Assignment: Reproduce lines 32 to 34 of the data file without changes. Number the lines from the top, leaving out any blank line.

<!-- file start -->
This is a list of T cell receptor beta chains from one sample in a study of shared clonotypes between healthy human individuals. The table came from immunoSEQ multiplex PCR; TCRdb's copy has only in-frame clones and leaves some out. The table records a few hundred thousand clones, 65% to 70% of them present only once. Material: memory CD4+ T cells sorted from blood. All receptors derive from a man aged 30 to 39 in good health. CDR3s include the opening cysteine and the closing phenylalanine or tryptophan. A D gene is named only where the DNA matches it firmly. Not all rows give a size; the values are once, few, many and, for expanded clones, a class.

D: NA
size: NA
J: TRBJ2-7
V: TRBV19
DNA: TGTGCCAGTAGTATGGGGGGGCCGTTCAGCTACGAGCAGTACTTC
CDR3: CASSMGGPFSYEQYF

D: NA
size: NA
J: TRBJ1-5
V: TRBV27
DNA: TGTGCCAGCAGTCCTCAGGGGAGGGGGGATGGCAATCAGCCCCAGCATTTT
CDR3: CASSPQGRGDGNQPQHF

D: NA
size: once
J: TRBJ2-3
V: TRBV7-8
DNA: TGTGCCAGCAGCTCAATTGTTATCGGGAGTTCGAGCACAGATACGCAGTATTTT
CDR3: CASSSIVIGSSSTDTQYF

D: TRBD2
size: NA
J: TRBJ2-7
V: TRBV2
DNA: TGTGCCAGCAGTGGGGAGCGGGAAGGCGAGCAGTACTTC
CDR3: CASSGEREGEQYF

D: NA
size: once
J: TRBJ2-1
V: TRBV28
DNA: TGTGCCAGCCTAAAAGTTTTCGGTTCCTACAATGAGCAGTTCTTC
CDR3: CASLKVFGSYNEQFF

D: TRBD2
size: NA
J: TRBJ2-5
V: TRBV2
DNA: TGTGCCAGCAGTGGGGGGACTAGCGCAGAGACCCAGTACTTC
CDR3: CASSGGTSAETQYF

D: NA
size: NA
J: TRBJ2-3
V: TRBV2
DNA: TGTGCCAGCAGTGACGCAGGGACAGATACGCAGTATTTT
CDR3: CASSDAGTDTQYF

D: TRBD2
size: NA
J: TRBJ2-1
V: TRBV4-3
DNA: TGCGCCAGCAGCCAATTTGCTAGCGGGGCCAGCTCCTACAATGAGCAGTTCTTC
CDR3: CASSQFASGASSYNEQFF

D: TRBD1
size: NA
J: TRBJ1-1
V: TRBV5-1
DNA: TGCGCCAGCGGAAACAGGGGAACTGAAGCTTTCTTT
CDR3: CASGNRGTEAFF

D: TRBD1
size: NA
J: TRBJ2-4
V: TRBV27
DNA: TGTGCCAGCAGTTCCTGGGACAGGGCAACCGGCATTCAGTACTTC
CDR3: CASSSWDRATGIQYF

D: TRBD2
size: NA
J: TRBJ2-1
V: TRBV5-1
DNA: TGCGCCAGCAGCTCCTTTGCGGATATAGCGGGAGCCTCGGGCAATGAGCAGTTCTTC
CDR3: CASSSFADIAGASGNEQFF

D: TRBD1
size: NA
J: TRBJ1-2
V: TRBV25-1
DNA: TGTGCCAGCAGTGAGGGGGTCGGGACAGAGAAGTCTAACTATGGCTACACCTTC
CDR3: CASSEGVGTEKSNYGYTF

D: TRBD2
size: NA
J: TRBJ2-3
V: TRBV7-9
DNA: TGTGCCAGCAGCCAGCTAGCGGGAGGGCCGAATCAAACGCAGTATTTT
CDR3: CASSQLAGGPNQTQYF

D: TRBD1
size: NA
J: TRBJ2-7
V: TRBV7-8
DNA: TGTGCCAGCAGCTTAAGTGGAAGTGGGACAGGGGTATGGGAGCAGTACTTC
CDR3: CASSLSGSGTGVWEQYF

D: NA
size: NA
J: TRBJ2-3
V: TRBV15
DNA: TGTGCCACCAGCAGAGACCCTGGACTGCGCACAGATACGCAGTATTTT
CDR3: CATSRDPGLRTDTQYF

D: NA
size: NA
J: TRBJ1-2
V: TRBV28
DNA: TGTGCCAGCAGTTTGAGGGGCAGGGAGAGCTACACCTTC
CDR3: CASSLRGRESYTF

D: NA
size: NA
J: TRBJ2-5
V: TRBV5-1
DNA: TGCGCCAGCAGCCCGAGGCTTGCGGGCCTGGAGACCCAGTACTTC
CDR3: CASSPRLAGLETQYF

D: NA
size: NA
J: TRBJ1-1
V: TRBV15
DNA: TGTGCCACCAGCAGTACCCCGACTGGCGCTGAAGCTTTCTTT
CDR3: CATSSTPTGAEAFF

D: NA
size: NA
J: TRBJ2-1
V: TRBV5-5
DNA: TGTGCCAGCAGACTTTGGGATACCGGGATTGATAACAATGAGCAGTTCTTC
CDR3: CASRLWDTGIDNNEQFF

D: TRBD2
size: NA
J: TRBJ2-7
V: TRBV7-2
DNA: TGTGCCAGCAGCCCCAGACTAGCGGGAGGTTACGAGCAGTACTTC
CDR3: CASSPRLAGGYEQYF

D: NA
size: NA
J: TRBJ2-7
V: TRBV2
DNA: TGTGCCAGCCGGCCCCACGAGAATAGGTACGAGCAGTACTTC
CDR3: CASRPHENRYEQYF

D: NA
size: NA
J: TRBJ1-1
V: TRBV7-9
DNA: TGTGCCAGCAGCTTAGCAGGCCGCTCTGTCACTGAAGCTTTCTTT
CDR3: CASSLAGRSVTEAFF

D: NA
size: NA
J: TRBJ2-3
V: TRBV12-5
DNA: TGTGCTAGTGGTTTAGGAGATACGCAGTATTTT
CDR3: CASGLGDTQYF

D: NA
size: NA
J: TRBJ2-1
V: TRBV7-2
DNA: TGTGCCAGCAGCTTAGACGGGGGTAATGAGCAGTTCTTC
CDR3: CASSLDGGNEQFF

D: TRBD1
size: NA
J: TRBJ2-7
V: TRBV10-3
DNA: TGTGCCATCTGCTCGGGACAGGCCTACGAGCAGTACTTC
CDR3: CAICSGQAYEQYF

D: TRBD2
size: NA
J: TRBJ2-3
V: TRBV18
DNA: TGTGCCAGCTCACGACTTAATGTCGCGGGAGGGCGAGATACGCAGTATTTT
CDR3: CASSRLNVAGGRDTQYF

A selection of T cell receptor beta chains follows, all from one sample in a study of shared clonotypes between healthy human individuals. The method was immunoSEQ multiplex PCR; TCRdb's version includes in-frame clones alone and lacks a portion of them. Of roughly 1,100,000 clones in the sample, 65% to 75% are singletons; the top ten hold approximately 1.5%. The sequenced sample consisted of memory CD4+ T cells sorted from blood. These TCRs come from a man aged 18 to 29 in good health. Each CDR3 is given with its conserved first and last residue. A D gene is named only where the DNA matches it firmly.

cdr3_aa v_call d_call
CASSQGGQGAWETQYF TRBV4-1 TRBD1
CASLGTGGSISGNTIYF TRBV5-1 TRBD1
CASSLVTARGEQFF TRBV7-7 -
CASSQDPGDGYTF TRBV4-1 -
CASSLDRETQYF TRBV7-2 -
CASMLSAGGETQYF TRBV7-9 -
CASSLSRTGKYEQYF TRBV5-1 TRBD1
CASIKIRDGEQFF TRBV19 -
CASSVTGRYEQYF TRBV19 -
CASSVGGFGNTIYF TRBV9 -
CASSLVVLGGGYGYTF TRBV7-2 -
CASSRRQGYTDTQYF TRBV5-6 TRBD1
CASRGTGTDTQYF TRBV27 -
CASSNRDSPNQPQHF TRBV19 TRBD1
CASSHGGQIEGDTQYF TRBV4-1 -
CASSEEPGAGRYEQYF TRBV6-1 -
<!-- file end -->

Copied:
D: TRBD2
size: NA
J: TRBJ2-5